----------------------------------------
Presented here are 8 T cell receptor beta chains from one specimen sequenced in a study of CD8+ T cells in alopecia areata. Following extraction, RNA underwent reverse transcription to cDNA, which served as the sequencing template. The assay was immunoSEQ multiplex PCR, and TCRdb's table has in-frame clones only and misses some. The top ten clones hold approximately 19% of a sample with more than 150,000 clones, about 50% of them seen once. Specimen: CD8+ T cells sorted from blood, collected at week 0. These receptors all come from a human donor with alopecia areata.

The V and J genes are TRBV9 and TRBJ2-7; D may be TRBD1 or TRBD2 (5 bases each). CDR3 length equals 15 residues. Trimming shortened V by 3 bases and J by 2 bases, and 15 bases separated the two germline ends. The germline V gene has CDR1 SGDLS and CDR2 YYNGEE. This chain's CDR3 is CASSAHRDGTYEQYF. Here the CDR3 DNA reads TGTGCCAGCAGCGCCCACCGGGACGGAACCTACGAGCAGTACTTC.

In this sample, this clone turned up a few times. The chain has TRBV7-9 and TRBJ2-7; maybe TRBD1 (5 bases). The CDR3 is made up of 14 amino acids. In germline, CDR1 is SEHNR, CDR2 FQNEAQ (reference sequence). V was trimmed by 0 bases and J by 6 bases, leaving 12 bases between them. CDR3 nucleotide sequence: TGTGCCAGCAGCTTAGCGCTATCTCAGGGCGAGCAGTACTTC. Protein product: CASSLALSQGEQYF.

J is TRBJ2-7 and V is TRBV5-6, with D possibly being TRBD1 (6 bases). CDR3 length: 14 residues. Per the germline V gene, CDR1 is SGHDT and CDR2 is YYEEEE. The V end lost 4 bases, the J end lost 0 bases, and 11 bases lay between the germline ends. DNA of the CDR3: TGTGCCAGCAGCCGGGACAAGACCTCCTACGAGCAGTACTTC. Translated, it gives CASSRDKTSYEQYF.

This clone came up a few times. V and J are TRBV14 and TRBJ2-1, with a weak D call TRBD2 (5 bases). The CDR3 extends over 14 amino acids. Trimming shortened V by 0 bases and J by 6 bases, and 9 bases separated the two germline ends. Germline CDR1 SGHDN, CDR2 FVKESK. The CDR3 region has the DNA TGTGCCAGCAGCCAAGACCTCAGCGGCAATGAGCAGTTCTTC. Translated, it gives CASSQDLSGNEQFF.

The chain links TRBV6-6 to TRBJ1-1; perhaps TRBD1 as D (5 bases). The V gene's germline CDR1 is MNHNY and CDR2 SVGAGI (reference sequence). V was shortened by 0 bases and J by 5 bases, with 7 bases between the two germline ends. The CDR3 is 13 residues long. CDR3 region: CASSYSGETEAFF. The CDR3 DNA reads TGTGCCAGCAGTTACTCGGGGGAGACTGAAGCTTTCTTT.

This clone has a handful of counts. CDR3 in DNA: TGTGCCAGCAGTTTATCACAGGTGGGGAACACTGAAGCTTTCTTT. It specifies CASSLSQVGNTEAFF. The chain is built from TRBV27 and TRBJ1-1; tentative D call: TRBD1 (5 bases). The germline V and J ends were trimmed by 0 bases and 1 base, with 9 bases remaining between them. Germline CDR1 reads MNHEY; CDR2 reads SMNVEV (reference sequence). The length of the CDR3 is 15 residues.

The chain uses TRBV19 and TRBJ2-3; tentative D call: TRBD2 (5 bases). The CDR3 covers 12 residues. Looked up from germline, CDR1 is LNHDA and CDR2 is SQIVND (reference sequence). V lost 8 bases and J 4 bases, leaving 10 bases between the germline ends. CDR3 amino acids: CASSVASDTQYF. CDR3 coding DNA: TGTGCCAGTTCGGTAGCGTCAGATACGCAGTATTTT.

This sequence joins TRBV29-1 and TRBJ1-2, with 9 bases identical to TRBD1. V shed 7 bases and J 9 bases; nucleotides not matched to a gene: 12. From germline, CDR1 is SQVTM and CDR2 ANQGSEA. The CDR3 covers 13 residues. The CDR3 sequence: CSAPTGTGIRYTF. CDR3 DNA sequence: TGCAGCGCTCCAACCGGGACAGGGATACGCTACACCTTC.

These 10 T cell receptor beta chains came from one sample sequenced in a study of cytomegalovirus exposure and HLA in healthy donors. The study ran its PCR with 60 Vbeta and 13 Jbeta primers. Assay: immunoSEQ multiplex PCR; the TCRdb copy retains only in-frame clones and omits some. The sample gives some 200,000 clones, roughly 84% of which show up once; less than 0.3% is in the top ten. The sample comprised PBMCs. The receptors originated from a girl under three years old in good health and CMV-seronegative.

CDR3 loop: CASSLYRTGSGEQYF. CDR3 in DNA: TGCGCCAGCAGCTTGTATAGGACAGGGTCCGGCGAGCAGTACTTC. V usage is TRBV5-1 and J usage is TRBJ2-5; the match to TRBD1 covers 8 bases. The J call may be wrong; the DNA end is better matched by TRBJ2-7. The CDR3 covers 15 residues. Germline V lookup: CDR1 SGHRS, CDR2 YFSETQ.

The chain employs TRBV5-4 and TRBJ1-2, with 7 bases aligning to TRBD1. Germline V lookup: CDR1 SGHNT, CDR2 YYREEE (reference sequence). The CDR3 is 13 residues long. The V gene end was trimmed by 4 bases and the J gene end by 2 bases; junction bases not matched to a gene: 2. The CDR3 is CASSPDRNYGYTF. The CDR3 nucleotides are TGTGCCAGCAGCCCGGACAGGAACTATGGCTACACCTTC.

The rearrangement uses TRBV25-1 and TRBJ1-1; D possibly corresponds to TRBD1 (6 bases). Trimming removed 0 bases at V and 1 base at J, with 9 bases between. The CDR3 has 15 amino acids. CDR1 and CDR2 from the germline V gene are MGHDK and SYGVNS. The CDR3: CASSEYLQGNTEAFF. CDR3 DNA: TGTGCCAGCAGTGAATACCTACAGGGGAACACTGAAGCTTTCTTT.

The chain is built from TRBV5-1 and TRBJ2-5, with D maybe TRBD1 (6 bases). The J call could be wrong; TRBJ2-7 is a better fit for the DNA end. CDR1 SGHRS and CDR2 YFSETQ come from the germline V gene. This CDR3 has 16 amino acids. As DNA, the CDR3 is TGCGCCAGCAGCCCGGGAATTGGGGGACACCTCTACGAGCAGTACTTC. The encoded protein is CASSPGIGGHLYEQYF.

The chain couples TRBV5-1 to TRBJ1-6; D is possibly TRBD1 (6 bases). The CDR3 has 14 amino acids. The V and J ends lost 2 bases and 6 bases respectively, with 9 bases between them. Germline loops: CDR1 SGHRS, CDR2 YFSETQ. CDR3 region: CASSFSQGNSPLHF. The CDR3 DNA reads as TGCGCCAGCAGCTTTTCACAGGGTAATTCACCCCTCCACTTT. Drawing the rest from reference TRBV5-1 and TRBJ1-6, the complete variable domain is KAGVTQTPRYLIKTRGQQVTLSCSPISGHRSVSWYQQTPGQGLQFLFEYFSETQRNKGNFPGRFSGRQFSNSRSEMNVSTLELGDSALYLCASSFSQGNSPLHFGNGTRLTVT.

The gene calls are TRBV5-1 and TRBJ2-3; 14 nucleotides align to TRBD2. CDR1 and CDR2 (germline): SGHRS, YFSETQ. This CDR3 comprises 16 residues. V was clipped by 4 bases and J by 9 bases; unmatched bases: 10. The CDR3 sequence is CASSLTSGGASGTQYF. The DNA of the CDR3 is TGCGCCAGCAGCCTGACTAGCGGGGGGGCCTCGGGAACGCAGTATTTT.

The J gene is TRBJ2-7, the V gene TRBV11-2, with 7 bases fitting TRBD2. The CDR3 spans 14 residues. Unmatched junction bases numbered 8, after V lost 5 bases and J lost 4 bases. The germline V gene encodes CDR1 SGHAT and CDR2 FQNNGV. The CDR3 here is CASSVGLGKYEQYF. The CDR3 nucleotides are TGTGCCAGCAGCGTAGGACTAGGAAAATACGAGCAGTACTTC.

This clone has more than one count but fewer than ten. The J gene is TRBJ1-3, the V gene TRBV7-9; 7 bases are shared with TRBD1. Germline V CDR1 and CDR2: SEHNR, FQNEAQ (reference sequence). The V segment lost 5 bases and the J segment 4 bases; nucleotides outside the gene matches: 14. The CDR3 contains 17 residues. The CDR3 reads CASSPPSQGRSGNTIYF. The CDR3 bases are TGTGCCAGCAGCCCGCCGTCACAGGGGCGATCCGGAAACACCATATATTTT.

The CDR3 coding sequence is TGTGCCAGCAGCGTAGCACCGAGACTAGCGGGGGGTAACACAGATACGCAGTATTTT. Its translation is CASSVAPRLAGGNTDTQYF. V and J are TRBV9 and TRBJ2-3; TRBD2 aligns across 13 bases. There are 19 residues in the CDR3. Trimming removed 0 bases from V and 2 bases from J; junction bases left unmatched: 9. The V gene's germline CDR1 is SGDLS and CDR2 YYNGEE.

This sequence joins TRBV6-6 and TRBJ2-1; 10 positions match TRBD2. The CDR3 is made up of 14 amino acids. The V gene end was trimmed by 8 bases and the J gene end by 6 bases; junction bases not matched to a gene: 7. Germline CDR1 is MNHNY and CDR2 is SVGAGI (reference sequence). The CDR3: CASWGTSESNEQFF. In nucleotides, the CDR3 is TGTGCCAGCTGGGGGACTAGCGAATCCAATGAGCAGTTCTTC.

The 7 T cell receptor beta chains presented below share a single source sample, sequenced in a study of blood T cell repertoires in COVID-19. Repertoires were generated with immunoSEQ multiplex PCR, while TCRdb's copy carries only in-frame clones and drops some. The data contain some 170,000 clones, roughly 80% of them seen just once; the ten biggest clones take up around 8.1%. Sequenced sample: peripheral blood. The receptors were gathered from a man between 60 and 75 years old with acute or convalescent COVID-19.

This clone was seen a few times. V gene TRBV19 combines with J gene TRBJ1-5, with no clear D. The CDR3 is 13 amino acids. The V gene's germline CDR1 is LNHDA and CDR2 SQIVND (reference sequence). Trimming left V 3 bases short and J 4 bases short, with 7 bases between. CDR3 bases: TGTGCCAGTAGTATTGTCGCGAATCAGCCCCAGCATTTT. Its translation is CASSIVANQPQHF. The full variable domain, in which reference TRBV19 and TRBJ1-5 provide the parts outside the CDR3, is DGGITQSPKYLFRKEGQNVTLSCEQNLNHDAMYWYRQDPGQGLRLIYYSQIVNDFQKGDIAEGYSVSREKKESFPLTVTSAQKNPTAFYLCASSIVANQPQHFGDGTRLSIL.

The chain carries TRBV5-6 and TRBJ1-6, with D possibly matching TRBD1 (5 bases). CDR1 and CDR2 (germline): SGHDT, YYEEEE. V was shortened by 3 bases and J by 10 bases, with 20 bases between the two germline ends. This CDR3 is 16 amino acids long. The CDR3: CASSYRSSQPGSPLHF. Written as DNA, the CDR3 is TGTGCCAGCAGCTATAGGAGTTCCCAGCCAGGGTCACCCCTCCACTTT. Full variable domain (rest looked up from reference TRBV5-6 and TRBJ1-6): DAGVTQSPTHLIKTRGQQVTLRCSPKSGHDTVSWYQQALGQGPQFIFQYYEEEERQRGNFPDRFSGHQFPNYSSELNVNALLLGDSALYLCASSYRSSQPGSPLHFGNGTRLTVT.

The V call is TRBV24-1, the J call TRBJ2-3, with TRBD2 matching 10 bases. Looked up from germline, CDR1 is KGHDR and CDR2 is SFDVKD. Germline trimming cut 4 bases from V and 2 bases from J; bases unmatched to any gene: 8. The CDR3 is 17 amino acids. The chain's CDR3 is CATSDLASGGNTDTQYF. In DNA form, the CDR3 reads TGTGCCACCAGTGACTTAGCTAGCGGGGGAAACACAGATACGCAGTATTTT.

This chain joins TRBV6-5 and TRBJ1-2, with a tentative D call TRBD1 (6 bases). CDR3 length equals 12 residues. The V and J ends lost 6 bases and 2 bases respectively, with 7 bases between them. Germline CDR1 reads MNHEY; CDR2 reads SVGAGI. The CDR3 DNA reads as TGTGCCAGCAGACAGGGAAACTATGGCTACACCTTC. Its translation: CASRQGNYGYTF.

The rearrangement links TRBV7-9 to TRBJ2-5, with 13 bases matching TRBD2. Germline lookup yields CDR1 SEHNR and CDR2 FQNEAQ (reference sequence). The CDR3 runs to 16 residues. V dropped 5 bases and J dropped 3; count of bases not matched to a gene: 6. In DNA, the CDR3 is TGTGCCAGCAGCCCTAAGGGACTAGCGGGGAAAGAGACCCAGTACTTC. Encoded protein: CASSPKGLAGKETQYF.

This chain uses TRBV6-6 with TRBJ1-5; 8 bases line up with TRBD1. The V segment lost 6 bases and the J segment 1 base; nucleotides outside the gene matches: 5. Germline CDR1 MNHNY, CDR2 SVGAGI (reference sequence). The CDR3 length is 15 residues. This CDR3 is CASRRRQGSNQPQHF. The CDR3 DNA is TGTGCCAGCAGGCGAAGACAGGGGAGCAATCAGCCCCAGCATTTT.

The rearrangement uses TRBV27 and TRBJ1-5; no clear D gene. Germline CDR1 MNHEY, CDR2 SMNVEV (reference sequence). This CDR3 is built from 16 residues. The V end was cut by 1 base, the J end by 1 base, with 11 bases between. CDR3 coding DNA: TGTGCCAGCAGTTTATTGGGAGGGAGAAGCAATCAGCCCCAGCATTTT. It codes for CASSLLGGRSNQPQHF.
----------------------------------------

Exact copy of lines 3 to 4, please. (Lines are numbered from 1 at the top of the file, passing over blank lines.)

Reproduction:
In this sample, this clone turned up a few times. The chain has TRBV7-9 and TRBJ2-7; maybe TRBD1 (5 bases). The CDR3 is made up of 14 amino acids. In germline, CDR1 is SEHNR, CDR2 FQNEAQ (reference sequence). V was trimmed by 0 bases and J by 6 bases, leaving 12 bases between them. CDR3 nucleotide sequence: TGTGCCAGCAGCTTAGCGCTATCTCAGGGCGAGCAGTACTTC. Protein product: CASSLALSQGEQYF.

J is TRBJ2-7 and V is TRBV5-6, with D possibly being TRBD1 (6 bases). CDR3 length: 14 residues. Per the germline V gene, CDR1 is SGHDT and CDR2 is YYEEEE. The V end lost 4 bases, the J end lost 0 bases, and 11 bases lay between the germline ends. DNA of the CDR3: TGTGCCAGCAGCCGGGACAAGACCTCCTACGAGCAGTACTTC. Translated, it gives CASSRDKTSYEQYF.